The most likely markets for the surplus fish were in Roman cities, where affluent consumers were willing to shell out handsomely for large fish. The Roman poet Martial, for example, recounted how a single 1.8-kilogram surmullet sold for 1,200 Roman sesterces, the price of a human slave. And this sale wasn’t exceptional. In the first century CE, the emperor Tiberius was so incensed by the high cost of certain seafood that he considered regulating the prices commanded by fishmongers.
But delivering fresh fish to an urban market many kilometers away wouldn’t have been easy in an age before refrigeration. Dead fish go off quickly. Some Roman shipowners, however, seem to have devised a solution. In 1999, a team of nautical archaeologists excavated a Roman vessel that sank off Italy’s Adriatic coast some 1,900 years ago. Among the debris, the archaeologists found hundreds of storage jars packed with processed fish, as well as a strange but tantalizing object: a 1.3-meter-long lead pipe that penetrated the ship’s hull. After more than a decade of research, the team concluded that the ancient ship had a pumping system to help oxygenate an on-board fish tank—a technology described in some Roman texts.
Marzano admits that the evidence for live fish transport is still controversial, but she thinks the idea makes sense. Many of the villas, she says, had private docks that the owners could have used to load farmed fish onto ships. “And if we think of the Tiber River as being the main transportation route into Rome, then it’s possible these ships carried high-quality fish to market there,” Marzano says.
But while some Roman villa owners likely profited from aquaculture, not everyone rejoiced at the sight of fish farms springing up along the coastline. Local fishers regarded Italy’s estuaries as prime fishing grounds, and as villas and fish farms increasingly clustered around river mouths—where fresh water was readily available—clashes followed. In the second century CE, for example, fishers from two towns on Italy’s west coast appealed directly to the emperor Antoninus Pius for help. Villa owners were preventing them from casting their nets in front of the big summer homes. And this, they claimed, infringed upon their basic right to access the ocean.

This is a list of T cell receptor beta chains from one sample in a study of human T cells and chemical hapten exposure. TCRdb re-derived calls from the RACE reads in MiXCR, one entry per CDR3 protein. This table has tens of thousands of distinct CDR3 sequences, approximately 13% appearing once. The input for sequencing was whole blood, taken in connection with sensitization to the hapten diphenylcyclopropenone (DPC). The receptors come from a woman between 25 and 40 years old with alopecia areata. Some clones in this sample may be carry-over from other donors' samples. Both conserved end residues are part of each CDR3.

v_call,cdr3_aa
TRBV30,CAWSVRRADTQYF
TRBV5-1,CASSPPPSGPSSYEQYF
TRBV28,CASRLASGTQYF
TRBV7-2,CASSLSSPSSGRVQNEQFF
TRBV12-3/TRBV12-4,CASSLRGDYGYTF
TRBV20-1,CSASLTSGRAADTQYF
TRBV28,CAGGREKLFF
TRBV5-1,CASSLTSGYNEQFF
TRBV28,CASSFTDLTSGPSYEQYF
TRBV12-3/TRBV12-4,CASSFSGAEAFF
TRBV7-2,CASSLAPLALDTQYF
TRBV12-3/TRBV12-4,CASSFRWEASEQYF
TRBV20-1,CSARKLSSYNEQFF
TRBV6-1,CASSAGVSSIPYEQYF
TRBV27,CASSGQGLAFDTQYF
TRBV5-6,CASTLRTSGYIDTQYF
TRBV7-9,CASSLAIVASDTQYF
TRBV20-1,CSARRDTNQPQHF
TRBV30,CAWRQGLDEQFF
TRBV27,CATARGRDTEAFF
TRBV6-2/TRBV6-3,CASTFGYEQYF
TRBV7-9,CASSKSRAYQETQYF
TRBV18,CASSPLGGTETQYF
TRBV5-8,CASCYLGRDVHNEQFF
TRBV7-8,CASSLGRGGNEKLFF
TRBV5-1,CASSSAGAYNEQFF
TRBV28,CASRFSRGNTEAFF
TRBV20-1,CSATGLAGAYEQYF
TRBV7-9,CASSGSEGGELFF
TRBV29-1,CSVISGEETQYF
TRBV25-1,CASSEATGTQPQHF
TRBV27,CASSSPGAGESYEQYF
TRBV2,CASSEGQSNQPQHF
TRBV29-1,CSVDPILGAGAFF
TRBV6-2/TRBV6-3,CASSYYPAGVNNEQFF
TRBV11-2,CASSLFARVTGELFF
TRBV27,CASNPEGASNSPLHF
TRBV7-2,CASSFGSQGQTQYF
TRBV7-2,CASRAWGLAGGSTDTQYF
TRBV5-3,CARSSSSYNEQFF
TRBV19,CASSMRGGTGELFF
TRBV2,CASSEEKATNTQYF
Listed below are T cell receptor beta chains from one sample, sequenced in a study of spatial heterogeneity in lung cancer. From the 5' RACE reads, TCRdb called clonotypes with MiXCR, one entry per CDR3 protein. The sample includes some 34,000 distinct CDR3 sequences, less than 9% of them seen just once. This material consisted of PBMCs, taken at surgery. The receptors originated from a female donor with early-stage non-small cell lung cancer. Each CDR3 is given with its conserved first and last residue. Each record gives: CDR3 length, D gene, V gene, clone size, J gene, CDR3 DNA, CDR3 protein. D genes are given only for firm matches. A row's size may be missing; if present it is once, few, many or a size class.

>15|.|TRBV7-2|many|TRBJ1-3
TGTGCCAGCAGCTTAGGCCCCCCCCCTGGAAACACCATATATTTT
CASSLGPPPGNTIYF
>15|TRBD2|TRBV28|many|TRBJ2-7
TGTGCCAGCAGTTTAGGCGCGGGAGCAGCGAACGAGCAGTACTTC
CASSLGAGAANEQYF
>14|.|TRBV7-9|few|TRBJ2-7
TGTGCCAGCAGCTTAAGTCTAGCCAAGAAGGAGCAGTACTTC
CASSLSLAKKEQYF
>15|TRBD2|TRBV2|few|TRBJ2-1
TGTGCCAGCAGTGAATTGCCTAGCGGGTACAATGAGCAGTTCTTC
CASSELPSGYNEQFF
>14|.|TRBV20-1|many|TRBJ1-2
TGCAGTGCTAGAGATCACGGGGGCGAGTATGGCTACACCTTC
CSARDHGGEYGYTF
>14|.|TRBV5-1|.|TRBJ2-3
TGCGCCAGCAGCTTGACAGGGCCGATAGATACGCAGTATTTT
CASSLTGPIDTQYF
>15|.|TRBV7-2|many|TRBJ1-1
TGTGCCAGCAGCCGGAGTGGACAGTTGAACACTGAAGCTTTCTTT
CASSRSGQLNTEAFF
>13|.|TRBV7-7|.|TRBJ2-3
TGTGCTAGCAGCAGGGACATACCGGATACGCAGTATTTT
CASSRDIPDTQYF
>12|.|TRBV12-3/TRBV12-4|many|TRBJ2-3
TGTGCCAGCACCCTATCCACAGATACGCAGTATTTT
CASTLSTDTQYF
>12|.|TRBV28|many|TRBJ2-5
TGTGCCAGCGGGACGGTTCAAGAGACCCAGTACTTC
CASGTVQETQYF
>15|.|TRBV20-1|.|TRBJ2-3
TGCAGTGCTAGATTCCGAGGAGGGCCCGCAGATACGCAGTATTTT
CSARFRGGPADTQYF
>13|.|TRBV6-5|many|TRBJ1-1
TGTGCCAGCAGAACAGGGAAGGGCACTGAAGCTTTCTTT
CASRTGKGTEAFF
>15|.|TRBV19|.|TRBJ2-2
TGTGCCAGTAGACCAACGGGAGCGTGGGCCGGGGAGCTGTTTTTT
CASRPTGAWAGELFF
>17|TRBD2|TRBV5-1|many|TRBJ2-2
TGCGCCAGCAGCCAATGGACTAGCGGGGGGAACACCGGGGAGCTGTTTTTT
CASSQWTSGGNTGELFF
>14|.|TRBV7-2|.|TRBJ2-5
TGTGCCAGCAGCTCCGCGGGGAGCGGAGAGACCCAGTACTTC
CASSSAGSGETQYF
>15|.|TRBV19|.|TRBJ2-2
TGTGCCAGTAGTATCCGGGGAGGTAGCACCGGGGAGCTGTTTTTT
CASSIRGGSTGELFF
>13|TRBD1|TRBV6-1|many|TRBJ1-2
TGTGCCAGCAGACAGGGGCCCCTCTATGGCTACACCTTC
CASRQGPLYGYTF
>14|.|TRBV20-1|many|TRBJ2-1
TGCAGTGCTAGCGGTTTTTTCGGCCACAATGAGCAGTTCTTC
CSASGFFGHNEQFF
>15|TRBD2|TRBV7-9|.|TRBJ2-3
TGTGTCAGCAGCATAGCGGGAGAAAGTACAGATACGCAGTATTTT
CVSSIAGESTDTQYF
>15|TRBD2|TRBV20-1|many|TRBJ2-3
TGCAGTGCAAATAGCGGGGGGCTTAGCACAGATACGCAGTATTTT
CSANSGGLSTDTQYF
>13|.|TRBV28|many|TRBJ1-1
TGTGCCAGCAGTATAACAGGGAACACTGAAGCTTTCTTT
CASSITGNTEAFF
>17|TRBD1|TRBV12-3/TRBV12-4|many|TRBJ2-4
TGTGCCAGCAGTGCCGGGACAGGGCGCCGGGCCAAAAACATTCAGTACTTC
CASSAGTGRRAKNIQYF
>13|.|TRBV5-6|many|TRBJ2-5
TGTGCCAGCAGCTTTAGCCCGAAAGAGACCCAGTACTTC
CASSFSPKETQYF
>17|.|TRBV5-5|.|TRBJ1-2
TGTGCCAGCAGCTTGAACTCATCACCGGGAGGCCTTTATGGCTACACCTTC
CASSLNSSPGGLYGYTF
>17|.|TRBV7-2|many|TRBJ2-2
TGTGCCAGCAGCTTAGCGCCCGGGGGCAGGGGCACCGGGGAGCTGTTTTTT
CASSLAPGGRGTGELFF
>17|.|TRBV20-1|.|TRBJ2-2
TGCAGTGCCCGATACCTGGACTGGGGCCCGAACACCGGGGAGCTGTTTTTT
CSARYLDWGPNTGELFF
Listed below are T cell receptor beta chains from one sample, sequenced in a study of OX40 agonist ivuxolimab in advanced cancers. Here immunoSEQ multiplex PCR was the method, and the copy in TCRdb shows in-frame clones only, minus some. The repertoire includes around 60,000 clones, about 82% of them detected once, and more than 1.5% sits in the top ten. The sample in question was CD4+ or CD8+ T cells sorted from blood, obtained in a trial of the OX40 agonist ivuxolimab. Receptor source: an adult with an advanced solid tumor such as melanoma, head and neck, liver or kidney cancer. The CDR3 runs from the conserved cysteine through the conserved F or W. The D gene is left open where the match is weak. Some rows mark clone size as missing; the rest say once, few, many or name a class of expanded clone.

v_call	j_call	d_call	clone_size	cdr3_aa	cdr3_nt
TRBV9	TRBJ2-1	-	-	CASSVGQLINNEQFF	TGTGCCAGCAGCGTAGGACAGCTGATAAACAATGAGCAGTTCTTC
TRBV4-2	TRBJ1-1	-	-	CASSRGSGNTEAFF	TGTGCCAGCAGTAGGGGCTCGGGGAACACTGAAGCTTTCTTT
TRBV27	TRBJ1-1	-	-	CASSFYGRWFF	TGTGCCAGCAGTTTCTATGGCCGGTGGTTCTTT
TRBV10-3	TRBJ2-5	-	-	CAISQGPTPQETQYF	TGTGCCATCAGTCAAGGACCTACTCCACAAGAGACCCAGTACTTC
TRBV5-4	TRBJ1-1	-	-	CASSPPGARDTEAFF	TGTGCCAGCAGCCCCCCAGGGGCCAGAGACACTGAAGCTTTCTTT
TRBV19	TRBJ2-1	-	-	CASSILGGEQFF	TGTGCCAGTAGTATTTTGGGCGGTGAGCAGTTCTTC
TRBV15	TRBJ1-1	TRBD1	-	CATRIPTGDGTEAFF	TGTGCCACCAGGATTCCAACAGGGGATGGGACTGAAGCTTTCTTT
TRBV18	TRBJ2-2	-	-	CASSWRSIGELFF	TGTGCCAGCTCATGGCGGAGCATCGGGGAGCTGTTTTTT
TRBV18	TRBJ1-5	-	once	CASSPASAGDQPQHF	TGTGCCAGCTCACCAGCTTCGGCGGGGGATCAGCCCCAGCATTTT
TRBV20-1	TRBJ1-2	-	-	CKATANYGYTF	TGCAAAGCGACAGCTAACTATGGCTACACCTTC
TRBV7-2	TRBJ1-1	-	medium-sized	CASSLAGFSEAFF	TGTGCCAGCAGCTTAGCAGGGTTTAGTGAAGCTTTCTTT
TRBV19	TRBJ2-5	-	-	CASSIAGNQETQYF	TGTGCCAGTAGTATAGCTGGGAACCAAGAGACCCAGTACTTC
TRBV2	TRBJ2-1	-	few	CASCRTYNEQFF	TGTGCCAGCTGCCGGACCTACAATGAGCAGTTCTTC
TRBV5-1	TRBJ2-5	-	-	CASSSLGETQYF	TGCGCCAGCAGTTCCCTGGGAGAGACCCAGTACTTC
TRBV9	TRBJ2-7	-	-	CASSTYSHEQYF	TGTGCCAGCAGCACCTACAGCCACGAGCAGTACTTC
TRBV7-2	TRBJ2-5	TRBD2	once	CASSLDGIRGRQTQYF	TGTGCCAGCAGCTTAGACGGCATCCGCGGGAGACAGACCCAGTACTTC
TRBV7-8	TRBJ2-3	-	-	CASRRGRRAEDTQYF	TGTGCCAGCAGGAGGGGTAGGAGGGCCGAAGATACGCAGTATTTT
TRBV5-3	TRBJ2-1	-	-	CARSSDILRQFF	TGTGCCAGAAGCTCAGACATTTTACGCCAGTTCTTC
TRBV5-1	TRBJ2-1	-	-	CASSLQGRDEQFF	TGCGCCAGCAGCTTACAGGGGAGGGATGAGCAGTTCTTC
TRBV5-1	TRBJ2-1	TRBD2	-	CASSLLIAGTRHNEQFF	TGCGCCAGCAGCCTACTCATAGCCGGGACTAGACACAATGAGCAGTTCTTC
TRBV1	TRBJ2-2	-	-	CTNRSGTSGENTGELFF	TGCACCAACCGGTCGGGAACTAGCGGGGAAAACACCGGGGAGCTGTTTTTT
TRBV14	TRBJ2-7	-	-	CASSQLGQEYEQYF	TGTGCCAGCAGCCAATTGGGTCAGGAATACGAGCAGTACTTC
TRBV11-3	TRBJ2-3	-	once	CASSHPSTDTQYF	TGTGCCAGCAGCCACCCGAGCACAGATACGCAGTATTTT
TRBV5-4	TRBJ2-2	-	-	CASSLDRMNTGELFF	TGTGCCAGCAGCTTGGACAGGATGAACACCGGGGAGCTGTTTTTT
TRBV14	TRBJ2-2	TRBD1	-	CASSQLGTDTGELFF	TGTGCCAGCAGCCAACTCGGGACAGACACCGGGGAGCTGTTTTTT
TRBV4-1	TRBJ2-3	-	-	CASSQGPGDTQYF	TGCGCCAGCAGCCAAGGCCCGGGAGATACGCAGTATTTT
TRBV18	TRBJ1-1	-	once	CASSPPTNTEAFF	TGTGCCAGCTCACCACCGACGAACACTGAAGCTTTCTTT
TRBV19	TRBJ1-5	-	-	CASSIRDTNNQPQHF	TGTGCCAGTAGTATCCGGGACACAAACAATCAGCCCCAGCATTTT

Antoninus Pius seemed sympathetic, ruling that the fishers could fish where they chose in the ocean. According to Roman law, as one later scholar explained, “the sea is common to all and the shore too, just like the air. …” But the emperor added one curious caveat to his decision: he instructed the fishermen to stay away from the buildings and structures belonging to the villa owners.
This caveat has long puzzled experts in Roman law. Many scholars, says Marzano, think it was likely intended to protect the privacy and pristine waterfront views of patrician property owners. But Marzano’s research provides another explanation. She thinks the fishers were setting their nets along the seaward walls of the owners’ piscinae, intercepting wild fish that the wealthy were trying to lure into their aquaculture ponds.
The fishers, of course, were merely trying to make a living, while the villa owners wanted to entice wild fish into their ponds in order to stock them. Both were trying to control a common resource—the coastline—and clashing in a distinctly modern way. One need only think, for example, of the battles waged in California between privacy-loving owners of waterfront properties and the surfers who demand access to the foreshore in order to catch the best waves.
Centuries of patient archaeological sleuthing along the Bay of Naples, from the discovery of Pompeii’s buried houses to the detailed studies on the production of villa fishponds, has cast a new light on the Roman world, a world of privilege and pleasure, a world of summer homes and seaside resorts, a world of large commercial enterprise and small business, and a world that looked to the sea for profit. It is a world that is eerily familiar today, as citizens and corporations compete for ownership of the coastline, a narrow strip of land holding some of the world’s most valuable real estate.
Our urge to control the ocean’s edge has a very ancient pedigree. Our challenge now—as then—is to make room there for all.